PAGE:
Ferguson topic of Asian-American talk

Updated: 2014-12-11 12:59

By Paul Welitzkin in New York(China Daily USA)

  Print Mail Large Medium  Small 分享按钮 0

Are there lessons for the Chinese and Asian-American communities from the Eric Garner and Michael Brown Jr. incidents in which confrontations between the two black men and police left both mendead and resulted in no legal charges against the police?

A panel will explore that topic Thursday at the Museum of Chinese in America (MOCA) in New York City. Moderated by New York Times journalist Sewell Chan, the panel also will examine how different communities have been affected. Panel members Chhaya Chhoum, Kevin Park, Neriel David Ponce, and Sahra Vang Nguyen will also look at race and racism, the justice system and social justice.

A Missouri grand jury recently declined to indict a white police officer, Darren Wilson, who shot and killed Brown in Ferguson, Missouri, last August after the police officer questioned him about stolen cigars from a neighborhood store. A grand jury in Staten Island, New York, declined to indict white police officer Daniel Pantaleo after he and other officers subdued Garner last summer with a chokehold. Garner died and a medical examiner ruled that his death was a homicide. He was being arrested for selling untaxed cigarettes.

"This is first and foremost a community forum, so audience voice is equally critical as the panelists," said Beatrice Chen, MOCA's director of public programs. "We intentionally made sure that there are college-age/20-something activists included in the panel because we are currently experiencing a generational shift in activism and a contextual change in the dialog around race and racism. At MOCA we want to begin to reframe the conversation. Even as our work at the museum is about looking back, we want to make sure that when we're looking back, we're also looking forward."

Vang Nguyen is a writer and multimedia producer and a contributor to NBC News and the Huffington Post. She said the Brown and Garner cases have consequences beyond racial boundaries.

"The Garner and Brown cases have implications for everyone living in the United States, including Asian Americans, because it is a reflection of the blatant racism and lack of accountability in our justice system. If we allow the system to persist in this racist pattern, we are all at risk of losing our rights and power to protect ourselves and community under United States law," she said in an e-mail.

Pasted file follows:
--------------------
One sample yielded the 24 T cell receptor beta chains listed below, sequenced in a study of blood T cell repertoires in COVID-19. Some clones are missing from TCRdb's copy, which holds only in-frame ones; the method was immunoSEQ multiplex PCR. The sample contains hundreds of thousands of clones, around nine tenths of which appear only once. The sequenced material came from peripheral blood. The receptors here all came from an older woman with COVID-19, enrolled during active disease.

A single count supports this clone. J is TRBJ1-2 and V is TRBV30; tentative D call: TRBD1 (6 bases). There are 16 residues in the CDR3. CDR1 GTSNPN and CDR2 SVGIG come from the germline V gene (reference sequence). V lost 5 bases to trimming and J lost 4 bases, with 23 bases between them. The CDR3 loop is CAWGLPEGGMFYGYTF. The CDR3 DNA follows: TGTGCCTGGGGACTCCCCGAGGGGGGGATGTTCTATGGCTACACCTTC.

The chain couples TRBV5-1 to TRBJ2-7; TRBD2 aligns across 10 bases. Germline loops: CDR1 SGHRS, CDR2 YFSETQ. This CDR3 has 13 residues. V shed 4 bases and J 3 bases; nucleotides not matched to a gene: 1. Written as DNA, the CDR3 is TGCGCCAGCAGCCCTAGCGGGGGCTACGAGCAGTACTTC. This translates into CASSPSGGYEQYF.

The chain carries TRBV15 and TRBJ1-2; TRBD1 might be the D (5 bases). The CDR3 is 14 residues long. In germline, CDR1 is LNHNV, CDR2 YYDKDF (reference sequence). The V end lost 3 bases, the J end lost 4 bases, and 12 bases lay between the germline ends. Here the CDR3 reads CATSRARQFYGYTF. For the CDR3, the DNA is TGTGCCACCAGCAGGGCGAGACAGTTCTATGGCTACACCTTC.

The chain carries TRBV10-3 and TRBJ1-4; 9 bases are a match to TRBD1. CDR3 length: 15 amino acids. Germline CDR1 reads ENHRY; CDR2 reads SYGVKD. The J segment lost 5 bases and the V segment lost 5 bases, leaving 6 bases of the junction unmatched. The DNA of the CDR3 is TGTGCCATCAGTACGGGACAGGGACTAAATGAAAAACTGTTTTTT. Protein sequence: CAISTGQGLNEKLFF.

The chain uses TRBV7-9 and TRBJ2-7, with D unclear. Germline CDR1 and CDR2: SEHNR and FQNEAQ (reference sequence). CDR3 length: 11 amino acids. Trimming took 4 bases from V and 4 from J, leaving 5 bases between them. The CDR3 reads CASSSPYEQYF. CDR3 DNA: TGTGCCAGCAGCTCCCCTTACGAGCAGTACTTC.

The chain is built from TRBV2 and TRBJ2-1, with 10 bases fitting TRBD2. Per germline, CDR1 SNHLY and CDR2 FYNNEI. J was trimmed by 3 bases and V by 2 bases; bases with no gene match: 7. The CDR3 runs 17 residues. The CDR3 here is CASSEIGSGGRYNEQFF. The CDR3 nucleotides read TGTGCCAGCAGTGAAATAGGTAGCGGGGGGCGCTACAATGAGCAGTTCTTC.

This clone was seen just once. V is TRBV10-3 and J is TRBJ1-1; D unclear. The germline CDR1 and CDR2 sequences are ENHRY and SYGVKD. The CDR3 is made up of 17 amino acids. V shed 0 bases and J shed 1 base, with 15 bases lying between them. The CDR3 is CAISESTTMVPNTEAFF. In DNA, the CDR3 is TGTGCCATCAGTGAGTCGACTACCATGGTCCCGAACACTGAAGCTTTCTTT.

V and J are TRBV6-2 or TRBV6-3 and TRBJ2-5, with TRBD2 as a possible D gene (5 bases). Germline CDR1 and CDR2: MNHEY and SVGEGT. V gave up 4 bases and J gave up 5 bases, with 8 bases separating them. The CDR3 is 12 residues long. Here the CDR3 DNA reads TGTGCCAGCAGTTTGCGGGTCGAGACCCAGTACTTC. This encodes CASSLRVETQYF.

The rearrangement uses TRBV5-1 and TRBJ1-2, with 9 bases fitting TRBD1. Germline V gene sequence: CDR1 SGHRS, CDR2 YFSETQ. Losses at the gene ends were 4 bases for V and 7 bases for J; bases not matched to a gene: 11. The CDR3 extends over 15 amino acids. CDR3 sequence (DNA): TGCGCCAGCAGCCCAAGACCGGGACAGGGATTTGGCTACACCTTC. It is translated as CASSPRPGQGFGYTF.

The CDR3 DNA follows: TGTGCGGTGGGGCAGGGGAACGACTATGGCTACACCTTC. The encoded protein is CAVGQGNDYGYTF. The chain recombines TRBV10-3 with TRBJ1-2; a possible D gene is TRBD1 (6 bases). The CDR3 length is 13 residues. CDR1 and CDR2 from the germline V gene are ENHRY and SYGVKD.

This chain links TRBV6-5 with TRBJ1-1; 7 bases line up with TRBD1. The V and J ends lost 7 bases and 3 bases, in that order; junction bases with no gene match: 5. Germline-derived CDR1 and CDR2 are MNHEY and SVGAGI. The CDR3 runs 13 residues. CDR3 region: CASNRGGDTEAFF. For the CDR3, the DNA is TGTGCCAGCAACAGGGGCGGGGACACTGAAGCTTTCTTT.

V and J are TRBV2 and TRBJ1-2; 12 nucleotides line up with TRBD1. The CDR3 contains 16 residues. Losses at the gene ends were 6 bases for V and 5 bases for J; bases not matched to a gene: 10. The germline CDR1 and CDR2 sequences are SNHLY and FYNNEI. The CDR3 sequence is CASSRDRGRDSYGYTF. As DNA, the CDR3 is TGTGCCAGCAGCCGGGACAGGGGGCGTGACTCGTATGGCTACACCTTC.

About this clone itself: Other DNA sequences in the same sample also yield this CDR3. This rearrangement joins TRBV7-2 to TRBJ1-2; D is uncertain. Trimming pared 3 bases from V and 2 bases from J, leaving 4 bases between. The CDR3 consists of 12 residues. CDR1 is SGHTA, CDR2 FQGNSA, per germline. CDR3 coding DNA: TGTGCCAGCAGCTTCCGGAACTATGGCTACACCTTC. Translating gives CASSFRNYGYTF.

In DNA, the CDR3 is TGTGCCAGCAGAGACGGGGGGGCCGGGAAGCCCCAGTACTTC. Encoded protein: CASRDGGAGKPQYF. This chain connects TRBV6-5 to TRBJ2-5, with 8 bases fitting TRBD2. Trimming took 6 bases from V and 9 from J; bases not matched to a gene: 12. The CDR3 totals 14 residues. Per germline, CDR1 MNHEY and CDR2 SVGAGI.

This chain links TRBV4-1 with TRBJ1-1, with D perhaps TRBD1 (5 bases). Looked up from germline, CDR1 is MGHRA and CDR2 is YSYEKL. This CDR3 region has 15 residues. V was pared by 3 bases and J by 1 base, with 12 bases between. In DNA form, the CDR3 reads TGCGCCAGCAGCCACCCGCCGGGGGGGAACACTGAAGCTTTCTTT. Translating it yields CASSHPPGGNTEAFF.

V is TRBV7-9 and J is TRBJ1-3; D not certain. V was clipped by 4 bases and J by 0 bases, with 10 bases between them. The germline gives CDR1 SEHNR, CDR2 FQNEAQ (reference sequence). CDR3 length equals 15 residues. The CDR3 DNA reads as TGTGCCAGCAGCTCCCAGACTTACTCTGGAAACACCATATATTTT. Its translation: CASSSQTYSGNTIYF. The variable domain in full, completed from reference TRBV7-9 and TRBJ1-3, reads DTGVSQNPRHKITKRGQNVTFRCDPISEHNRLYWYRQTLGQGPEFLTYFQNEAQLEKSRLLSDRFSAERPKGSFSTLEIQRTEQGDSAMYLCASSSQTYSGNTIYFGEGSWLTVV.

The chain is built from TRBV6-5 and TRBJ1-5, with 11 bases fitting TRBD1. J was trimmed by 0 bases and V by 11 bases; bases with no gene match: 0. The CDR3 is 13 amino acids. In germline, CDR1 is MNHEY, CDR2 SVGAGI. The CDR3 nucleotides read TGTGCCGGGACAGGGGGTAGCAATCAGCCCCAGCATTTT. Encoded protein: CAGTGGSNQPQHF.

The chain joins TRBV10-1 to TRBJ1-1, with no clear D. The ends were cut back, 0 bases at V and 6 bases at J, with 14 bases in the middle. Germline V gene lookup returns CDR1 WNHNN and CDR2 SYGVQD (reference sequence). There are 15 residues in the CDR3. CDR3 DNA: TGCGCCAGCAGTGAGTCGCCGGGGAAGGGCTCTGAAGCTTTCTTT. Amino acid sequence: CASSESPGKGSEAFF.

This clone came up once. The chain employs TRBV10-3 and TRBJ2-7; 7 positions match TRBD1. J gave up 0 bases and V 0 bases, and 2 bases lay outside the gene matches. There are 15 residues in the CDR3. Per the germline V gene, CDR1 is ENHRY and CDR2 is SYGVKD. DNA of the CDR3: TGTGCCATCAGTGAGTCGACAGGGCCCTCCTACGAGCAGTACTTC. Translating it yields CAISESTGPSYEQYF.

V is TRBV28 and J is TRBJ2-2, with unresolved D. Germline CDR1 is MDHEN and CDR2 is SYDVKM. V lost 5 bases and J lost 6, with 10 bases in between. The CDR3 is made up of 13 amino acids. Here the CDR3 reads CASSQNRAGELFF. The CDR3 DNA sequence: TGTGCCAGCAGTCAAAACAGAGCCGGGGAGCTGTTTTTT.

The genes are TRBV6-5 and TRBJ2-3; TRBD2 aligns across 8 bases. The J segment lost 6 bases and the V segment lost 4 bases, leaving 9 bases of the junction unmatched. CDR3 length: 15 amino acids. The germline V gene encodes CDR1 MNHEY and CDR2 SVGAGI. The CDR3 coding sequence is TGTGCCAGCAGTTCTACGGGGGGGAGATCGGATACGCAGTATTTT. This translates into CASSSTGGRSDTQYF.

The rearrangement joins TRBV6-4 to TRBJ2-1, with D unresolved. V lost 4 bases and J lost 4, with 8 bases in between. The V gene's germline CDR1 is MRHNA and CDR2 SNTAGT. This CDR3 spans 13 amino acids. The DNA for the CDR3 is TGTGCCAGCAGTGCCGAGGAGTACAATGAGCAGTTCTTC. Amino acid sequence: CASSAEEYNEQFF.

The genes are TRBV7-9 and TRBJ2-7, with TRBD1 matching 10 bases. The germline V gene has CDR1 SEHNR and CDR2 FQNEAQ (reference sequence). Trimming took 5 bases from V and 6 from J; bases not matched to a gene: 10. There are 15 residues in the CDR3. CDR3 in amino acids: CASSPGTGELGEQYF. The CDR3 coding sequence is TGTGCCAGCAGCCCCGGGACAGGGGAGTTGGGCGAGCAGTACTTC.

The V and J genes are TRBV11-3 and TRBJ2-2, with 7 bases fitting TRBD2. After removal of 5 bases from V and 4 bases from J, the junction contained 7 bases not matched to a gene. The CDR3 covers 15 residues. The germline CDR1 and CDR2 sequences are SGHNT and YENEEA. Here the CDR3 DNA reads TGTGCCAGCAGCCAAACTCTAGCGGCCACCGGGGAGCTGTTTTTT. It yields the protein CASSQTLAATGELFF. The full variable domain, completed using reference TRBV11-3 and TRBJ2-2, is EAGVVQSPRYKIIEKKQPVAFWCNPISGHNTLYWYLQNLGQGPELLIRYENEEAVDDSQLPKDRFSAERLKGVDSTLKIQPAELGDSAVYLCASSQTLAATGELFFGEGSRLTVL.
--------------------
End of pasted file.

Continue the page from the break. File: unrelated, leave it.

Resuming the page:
As to a perception that Asian Americans seem to have a better relationship with the police than other minorities, Vang Nguyen said that "definitely isn't true. Asian Americans continue to be victims of police brutality every day, even if it isn't broadcasted in the media. Fong Lee was a 19-year-old Hmong American who was murdered in 2006, shot eight times by a (Minneapolis) police officer who was eventually cleared (a jury ruled that the officer did not use excessive force when he shot Lee). Earlier this year, NYPD cops beat an 84-year-old Chinese man bloody for jaywalking."

She said everyone has a duty to be more vocal about social injustice. "Asian Americans are already very vocal about social injustice since Asian Americans have been oppressed from the moment they were invited to the US as cheap, exploitative labor in the 1800s. If you're someone who thinks that Asian Americans are not vocal about social injustice, then you're not listening close enough and not checking enough media sources, because the community has been very active for generations."

MOCA's Chen expects activism to be an engaging topic for the audience and panel members. "Who decides who has the right to protest? One of our interns was going to the protest with his peers and they were questioned why 'you people' were out here and because 'you're Asian.' How do we articulate our reasons why we're out protesting to not only just to the Asian community but to everyone else?" she said in an e-mail.

Let's Talk About Ferguson and Asian America will be held at MOCA, 215 Centre Street at 7 pm.